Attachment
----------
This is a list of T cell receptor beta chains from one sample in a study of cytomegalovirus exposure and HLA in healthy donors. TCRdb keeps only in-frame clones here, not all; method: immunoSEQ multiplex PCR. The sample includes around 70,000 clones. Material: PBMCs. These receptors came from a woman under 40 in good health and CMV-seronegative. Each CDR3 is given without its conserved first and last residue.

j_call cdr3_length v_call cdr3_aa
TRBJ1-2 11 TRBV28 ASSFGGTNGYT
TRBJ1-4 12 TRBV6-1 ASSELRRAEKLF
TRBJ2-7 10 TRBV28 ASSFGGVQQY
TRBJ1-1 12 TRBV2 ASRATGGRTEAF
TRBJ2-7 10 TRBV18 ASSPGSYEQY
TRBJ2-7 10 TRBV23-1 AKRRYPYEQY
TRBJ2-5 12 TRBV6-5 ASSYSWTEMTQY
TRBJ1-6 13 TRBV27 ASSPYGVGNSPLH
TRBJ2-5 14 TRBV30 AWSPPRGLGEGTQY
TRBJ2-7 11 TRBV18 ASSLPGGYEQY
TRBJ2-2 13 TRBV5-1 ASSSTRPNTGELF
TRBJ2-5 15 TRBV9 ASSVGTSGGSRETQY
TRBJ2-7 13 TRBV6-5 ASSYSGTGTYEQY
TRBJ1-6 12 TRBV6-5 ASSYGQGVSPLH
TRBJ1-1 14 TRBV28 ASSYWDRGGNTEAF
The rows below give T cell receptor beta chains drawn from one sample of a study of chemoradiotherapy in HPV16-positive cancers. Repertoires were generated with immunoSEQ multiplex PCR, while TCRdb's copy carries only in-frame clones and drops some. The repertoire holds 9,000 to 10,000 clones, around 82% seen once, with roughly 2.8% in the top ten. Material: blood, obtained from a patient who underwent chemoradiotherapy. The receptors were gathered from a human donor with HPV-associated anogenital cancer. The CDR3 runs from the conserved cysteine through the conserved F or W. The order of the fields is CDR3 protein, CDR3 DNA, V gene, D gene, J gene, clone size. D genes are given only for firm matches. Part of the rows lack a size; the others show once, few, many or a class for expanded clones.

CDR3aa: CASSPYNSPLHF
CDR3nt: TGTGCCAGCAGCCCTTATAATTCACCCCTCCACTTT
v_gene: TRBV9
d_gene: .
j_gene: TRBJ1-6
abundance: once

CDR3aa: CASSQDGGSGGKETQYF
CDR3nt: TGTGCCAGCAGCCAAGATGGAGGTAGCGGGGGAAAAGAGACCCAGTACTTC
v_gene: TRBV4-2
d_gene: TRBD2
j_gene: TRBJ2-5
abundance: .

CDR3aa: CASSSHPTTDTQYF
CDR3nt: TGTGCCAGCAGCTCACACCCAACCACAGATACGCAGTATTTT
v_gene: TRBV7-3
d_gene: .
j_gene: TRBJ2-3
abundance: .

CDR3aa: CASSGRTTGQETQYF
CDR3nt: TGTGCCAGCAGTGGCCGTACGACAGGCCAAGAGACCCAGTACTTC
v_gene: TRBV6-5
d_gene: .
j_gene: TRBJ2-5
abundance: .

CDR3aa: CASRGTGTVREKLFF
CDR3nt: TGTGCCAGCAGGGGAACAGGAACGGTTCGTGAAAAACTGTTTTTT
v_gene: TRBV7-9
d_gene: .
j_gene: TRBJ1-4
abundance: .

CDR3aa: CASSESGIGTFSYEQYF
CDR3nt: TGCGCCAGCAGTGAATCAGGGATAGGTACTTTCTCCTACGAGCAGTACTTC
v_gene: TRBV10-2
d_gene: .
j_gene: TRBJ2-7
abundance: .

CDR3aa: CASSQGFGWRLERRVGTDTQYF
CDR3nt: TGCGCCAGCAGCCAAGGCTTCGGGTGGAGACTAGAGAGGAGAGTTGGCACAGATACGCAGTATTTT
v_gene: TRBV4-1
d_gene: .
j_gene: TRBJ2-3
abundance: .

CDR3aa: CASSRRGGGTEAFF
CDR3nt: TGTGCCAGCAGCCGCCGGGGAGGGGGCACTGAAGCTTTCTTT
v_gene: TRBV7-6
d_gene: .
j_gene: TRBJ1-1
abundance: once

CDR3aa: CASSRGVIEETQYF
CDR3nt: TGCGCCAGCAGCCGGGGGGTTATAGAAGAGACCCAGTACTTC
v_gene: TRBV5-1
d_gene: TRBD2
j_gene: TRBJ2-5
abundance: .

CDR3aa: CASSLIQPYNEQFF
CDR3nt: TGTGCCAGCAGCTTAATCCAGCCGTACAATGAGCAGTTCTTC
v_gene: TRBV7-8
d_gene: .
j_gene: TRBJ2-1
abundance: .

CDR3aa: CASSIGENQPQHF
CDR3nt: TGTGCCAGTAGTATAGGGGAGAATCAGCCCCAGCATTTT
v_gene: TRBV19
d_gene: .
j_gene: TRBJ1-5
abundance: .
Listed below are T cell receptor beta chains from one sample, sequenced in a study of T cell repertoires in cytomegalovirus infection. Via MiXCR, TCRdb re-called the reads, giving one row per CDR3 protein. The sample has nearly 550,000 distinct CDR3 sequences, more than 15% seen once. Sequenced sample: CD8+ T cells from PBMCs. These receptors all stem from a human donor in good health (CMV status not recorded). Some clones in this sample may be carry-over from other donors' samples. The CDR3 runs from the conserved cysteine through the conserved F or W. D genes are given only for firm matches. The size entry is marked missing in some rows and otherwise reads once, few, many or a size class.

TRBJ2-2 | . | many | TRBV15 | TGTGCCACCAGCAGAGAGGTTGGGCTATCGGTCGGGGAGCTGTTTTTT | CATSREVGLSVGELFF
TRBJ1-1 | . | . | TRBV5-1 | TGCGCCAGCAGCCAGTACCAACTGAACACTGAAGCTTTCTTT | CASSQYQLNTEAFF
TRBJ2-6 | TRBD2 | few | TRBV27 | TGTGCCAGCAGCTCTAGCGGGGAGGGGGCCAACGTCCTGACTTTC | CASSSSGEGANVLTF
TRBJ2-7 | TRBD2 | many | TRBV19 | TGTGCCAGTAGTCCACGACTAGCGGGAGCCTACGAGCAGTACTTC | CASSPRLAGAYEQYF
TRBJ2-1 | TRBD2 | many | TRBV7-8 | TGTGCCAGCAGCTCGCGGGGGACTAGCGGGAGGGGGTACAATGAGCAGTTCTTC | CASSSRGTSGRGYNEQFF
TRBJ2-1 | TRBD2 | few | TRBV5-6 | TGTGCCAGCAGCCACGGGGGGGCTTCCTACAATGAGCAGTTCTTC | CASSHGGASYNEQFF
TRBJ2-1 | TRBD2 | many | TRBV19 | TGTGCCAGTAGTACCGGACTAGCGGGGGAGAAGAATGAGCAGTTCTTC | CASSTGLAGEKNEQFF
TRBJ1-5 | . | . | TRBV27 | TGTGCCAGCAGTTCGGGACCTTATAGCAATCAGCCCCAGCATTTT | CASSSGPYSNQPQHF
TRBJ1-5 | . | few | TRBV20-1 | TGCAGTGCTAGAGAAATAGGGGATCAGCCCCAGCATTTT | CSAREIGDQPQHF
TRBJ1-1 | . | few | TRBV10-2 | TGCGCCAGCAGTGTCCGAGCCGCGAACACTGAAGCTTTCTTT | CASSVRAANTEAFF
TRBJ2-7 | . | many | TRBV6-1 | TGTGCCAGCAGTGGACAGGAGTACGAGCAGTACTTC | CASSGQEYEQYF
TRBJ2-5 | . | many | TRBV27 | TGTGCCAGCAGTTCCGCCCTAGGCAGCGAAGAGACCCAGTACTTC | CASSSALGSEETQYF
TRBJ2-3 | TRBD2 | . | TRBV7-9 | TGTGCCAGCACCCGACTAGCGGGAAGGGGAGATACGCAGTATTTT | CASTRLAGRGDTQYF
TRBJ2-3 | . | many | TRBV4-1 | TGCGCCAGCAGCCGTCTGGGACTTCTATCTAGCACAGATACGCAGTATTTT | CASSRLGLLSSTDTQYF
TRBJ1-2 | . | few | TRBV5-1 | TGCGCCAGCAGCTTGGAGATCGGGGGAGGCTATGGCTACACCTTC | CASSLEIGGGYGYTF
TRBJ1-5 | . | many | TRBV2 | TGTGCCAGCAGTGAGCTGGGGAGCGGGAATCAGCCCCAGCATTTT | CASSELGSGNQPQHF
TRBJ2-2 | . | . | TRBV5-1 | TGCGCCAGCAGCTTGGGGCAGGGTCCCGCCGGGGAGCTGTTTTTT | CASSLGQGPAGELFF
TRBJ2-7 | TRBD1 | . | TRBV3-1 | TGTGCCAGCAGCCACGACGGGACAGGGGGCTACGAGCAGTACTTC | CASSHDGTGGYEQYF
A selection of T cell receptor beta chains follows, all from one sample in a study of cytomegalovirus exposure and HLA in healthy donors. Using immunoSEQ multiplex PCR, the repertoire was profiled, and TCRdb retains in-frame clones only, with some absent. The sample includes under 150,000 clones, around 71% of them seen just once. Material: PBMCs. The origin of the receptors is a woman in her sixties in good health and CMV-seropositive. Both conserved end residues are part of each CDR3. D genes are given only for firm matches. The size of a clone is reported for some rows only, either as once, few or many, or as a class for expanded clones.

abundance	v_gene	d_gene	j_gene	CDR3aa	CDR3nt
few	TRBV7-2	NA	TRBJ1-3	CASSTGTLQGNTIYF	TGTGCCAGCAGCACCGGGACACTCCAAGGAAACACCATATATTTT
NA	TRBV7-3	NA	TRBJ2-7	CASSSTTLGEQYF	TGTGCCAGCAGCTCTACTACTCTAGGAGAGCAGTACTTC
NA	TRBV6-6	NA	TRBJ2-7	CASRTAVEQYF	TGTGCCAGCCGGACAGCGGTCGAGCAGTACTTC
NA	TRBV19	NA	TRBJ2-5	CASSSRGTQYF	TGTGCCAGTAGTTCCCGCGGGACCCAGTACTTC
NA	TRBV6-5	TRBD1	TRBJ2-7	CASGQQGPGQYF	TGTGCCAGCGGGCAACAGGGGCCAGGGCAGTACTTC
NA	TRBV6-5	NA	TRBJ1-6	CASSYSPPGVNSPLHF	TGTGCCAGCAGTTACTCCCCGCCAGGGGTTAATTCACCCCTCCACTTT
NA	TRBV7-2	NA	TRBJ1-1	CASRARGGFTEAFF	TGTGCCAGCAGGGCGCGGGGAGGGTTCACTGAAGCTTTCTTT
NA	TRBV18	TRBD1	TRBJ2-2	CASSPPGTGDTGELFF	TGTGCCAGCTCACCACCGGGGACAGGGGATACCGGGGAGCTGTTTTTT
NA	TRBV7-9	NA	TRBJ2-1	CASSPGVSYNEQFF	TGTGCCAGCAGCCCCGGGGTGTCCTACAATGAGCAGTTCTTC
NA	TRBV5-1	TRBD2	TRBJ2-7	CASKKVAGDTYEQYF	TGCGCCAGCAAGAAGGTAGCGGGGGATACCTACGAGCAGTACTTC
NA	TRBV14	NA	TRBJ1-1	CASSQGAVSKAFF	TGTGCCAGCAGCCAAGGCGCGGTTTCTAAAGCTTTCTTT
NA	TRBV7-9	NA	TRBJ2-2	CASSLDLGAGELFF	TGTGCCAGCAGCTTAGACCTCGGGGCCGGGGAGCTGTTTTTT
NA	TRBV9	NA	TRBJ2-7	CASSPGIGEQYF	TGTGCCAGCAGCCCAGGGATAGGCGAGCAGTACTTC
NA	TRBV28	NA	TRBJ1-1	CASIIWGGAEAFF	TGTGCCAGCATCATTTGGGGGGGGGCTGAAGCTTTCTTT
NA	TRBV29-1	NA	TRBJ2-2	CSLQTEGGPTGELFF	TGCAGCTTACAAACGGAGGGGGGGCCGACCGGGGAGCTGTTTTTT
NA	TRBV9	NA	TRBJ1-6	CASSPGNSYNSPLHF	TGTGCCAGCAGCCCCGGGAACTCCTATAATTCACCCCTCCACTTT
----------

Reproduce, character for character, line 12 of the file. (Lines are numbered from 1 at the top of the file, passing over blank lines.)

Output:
TRBJ2-7 11 TRBV18 ASSLPGGYEQY